To be eligible for WIC, applicants must meet certain eligibility requirements such as nutritional risk, financial need, and state residency. Eligible participants receive a monthly check, voucher, or electronic benefit transfer (EBT) to purchase specific foods. These foods, known collectively as the WIC food package, are designed to meet participants’ nutritional needs. Participants can redeem their benefits at local participating vendors.
WIC is not an entitlement program, which means that Congress does not set aside funds to allow every eligible individual to participate in the program. Instead, WIC is a federal grant program for which Congress authorizes a specific amount of funding each year for program operations. Funds are made available to state agencies and Indian Tribal Organizations that operate the program.
The benefits of WIC participation are many and well-documented. Mothers participating in WIC are less likely to have low birth weight or preterm babies, reducing the risk for developmental issues. Compared with eligible children who have not received WIC services, infants and toddlers participating in WIC have shown increased rates of excellent or good health and decreased risk of developmental delay and anemia. WIC participation is also associated with a lowered prevalence of overweight among young children.
Research by the U.S. Department of Agriculture’s Economic Research Service suggests that:
- Children who participate in WIC are more likely to be food-secure
- WIC reduces iron-deficiency anemia
- WIC increases birth weights
- WIC participation is associated with higher intakes of key nutrients
- Children under age three who receive WIC are more likely to be in excellent or good health than eligible children who do not receive WIC
- WIC decreases the risk of developmental delays in young children
According to the most recent available data, approximately 14 million women and children were eligible for WIC in 2013, and an average of 60 percent of those eligible participated in the program. Among eligible infants, nearly 85 percent received WIC benefits, but participation fell sharply after age one, dropping below 70 percent among one-year-olds and steadily declining each year. Just one in three eligible four-year-olds received WIC benefits. Among eligible women, non-breastfeeding postpartum women participated at a slightly higher rate than eligible infants, but only around 70 percent of eligible pregnant and breastfeeding women received benefits.
WIC participants receive a monthly check, voucher, or Electronic Benefit Transfer (EBT) that can be used at an authorized grocery store to purchase specific foods. Together, these eligible food items are known “WIC food package.” The exact items in the food package can vary from state to state, but typically, participants have several options from which to choose in each food category. These categories include bread, milk, cheese, eggs, fruits and vegetables, and infant formula and food. Each participant’s package will be slightly different based on whether the she is pregnant, postpartum but not breastfeeding, or breastfeeding. In addition, the package varies by the age of her child or children.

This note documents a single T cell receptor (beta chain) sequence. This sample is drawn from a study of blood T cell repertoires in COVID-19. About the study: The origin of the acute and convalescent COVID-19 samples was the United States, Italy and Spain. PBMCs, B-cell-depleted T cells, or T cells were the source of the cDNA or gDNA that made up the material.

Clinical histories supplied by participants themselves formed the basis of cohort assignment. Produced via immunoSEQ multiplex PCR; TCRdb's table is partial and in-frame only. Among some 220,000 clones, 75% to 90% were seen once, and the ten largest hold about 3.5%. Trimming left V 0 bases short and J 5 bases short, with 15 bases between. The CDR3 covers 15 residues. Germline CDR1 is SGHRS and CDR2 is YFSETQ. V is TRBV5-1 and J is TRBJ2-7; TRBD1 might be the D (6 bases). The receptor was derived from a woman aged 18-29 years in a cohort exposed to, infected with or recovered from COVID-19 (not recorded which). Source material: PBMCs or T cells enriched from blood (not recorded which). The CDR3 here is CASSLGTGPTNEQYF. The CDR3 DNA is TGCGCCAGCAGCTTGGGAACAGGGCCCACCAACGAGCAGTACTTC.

The WIC food package was revised in 2009 to reflect more recent recommendations in the Dietary Guidelines for Americans. Although there is still some variation by state, the WIC food package is much more in alignment with current nutrition guidance and better accommodates cultural preferences. The food package now includes fresh fruits and vegetables, whole grain breads (or other whole grains such as rice or whole grain tortillas), and the option of soymilk or tofu. Implementation of the new food package has required substantial resources to train WIC staff, work with grocery stores to ensure availability of foods in the package, and promote acceptance of the new foods among WIC participants.
Cooking Matters at the Store for WIC Parents is a free, guided grocery store tour that teaches low-income adults how to find items in the WIC food package and get the most nutrition for their food dollars.
Congress established the WIC Farmers’ Market Nutrition Program (FMNP) in 1992 to help WIC participants access local fruits and vegetables as well as to expand the awareness, use of, and sales of these foods at farmers’ markets. Eligible WIC participants receive FMNP coupons in addition to their regular WIC benefits, which also include coupons for fruits and vegetables purchased in stores. FMNP coupons can be used to buy eligible foods from farmers or at farmers' markets or roadside stands approved by the state agency to accept the coupons. FMNP recipients receive nutrition education about the benefits of eating fresh fruits and vegetables, as well as how to select, store and prepare the fresh produce they buy with their FMNP coupons.
The FMNP currently operates through 50 state agencies, U.S. territories, and federally recognized Indian Tribal Organizations in addition to specific farmers’ markets across the country. In fiscal year 2016, over 1.65 million WIC participants received an average of $23 each in FMNP benefits.